OSD Beats Princeton Offense

basketball defense (2)

Old School Defense Beats Princeton Offense. The “Princeton” offense considered the archetype motion offence developed by Pete Carril, former Princeton Head Coach, is tough to defend. Tough. but not impossible.

We could discuss the evolution of offense from the George Mikan, big man/inside game to the Steph Curry, small man game but the answer is still the same. Defense. Somewhere between the two eras defense became a help and recover kind of affair. A sort of zone defense with players covering areas rather than individual players. Not quite a zone defense but a strange cousin. It became two passes away, two steps off. The rules have changed greatly and have eliminated the team thug, the guy that was the enforcer. That’s a good thing, but teams have also lost good “defenders” and “stoppers”. The stopper was the guy that could guard anyone. Certainly he was the guy who would work the hardest at it and had the best success. Good defenders are more than guys that can recover quickly or make an occasional “play”. Good defenders are more than counter punchers. They are also anticipators that realize that offense is triggered by great defense. Even that’s not Old School Defense.

Old School Defense was and is a pure extension of basketball. OSD was a quick physical match up. It was ,“I got the guy in the red shirt”.  Your reason to exist was to shut down the guy in the red shirt. Most times your pick up was half court but for the most serious games, defense was full court. Your job was to not let the guy in the red shirt touch the ball. No rebounds, no inbounds passes, no passes from teammates and, if he got the ball, no uncontested shots or rebounds. All game, no lapses.

If you man scored more than a couple times, because games were generally scored 11 baskets, you were “relieved”. Not in the sense you were given a reprieve but that you failed and that a bigger better faster more suitable player had to cover your man because you failed. The implication was you had jeopardized your team’s chances to win. The immediate impact was, should your team lose, you probably weren’t going to get chosen by the guy who had next. The long range impact was your status fell and you were less likely to get chosen for the better games with the older guys when it was a little cooler and before everyone headed home for dinner.

You learned this stuff on the playgrounds and in the schoolyards in NYC long before you got to organized ball. OSD wasn’t talking trash or playing dirty. Don’t believe the hype. OSD was I’m with you every play and my job is to shut you down. My game, my basketball future, even if I don’t get out of the park, depends on it.

People have said that motion offense is an evolution of the championship Celtic and Knick offenses. The Celtic offense where they scored and the ball never touched the floor and the Knick offense where Bill Bradley ran allegedly as much as 5 miles a game to get open and the ball snapped from one cutting or curling player to another.  Both of those offenses were triggered by OSD. The Celtic fast break was triggered by Bill Russell’s ability to make a block and keep the ball in bounds and his teammates being able to deflect and recover. The Knicks defense, keyed by Walt Frazier and anchored by Willis Reed, could stop and take the ball from anyone. They played really hard, every play, without being bullies.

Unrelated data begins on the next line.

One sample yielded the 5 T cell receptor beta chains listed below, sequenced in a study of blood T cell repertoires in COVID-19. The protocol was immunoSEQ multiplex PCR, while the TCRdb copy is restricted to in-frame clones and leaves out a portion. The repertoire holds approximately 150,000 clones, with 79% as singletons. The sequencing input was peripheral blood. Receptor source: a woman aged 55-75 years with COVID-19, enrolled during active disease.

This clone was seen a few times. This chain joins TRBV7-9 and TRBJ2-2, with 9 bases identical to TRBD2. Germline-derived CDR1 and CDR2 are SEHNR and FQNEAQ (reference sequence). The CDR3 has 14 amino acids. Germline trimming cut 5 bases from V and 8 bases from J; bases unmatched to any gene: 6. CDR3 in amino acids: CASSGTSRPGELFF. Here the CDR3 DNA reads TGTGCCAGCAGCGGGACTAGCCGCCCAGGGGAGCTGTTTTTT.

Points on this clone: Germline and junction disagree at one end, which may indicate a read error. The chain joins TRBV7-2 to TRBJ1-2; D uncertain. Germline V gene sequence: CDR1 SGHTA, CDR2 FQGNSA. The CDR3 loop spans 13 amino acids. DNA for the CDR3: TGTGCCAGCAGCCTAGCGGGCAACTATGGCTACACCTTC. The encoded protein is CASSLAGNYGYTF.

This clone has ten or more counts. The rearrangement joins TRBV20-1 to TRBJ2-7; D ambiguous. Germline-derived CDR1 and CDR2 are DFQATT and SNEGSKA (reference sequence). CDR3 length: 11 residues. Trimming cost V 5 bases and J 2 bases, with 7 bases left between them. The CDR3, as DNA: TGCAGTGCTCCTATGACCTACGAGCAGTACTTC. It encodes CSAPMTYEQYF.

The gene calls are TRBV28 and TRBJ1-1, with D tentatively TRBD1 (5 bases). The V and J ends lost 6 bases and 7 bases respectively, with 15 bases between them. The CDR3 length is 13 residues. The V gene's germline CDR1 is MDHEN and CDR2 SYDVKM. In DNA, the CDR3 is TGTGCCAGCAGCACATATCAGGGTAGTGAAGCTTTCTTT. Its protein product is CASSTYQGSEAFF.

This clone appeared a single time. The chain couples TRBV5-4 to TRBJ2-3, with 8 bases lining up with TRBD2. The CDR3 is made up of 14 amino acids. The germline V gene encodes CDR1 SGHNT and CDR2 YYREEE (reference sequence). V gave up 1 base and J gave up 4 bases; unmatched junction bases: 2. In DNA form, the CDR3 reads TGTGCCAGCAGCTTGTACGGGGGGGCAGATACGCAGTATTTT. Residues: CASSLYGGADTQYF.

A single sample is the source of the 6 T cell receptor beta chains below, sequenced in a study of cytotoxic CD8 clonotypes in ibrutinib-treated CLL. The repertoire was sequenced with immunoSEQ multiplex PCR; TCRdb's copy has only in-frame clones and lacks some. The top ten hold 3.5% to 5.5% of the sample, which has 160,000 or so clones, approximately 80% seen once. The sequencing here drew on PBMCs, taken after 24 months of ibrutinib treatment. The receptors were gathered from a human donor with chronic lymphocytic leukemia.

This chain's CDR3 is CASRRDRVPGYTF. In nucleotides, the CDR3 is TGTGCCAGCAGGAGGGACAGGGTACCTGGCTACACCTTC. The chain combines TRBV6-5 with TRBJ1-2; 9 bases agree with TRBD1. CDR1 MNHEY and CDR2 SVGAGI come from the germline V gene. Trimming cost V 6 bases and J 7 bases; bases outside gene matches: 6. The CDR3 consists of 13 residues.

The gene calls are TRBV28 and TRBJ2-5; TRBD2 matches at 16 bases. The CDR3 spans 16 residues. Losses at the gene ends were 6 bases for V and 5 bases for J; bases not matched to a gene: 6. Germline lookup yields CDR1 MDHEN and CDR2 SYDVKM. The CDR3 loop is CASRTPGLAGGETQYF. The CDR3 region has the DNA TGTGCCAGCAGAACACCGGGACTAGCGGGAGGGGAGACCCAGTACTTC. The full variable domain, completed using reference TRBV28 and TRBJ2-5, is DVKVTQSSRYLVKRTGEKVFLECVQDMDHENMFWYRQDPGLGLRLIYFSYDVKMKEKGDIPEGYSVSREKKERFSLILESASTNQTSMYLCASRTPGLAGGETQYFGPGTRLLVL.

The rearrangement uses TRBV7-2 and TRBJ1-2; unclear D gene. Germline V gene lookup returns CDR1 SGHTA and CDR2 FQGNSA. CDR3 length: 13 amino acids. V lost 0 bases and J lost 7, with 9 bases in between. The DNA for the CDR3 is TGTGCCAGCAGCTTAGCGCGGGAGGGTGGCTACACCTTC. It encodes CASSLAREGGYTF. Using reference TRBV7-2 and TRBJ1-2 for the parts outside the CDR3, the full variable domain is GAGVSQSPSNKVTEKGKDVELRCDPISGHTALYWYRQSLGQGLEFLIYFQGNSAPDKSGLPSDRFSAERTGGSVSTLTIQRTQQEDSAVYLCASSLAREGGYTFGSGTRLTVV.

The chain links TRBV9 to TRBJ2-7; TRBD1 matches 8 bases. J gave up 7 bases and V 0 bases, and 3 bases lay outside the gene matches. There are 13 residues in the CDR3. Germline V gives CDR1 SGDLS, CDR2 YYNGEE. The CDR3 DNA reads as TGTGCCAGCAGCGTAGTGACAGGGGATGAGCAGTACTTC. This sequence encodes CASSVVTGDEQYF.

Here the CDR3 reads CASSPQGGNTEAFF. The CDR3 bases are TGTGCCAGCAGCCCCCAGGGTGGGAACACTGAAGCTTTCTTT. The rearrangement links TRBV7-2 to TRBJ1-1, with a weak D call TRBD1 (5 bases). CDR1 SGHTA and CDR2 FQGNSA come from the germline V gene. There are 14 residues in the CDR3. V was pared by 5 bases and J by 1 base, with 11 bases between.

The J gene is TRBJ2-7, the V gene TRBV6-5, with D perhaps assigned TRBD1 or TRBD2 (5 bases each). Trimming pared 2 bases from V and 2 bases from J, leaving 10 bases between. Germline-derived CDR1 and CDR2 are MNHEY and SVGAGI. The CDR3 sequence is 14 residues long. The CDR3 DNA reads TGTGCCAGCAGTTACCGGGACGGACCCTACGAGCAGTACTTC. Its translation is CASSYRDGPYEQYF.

The Triangle offense authored and used to championship effectiveness was developed by Phil Jackson, a championship Knick who played in the East Coast Conference against the Celtics. That’s more than coincidence. The backbone of the Triangle is great defense. Both Michael Jordan and Kobe Bryant are two of the best defenders to ever play basketball. OSD is about having the guts and grit to play excellent defense on every play. It’s like looking at every quarter like a schoolyard game to 11. Your job is to not let them get there. It starts with shutting your man down. That’s Old School Defense.

How Do You Defeat A Motion Offense?

Stay close enough to your man to touch him
Eliminate passing lanes
Anticipate and stay with backdoor cuts
Stay with your man on picks
Stay with the screener when he rolls
Contest every shot
Don’t allow ball possession
Box out AND rebound every play
Identify picks and shots

And, did I mention, it’s expected you bring an “A” offensive game.

NYB OSD Beats Princeton Offense – PDF



Filed under Basketball, Skills, Tips, Youth Basketball

3 responses to “OSD Beats Princeton Offense

  1. ps: I like the picture with this post but what’s wrong with the defender’s position? He’s not square to the offensive player and he’s got the wrong hand up. A sweep and a step through leaves him open to a pin and move to the left. With the wrong hand up, he leaves himself open to a strong move to the right. If the defender counters with a reach with his right hand, he shifts into an illegal guarding position and contact becomes a foul.

  2. Reblogged this on NY S.U.B.O.A. and commented:

    OSD means beating the offensive player to the “spot” they want. Referees are taught to look for illegal defensive contact, but offensive players often create contact in an attempt to gain an advantage.

  3. Pingback: Man and A Half Defense | NYBasketball

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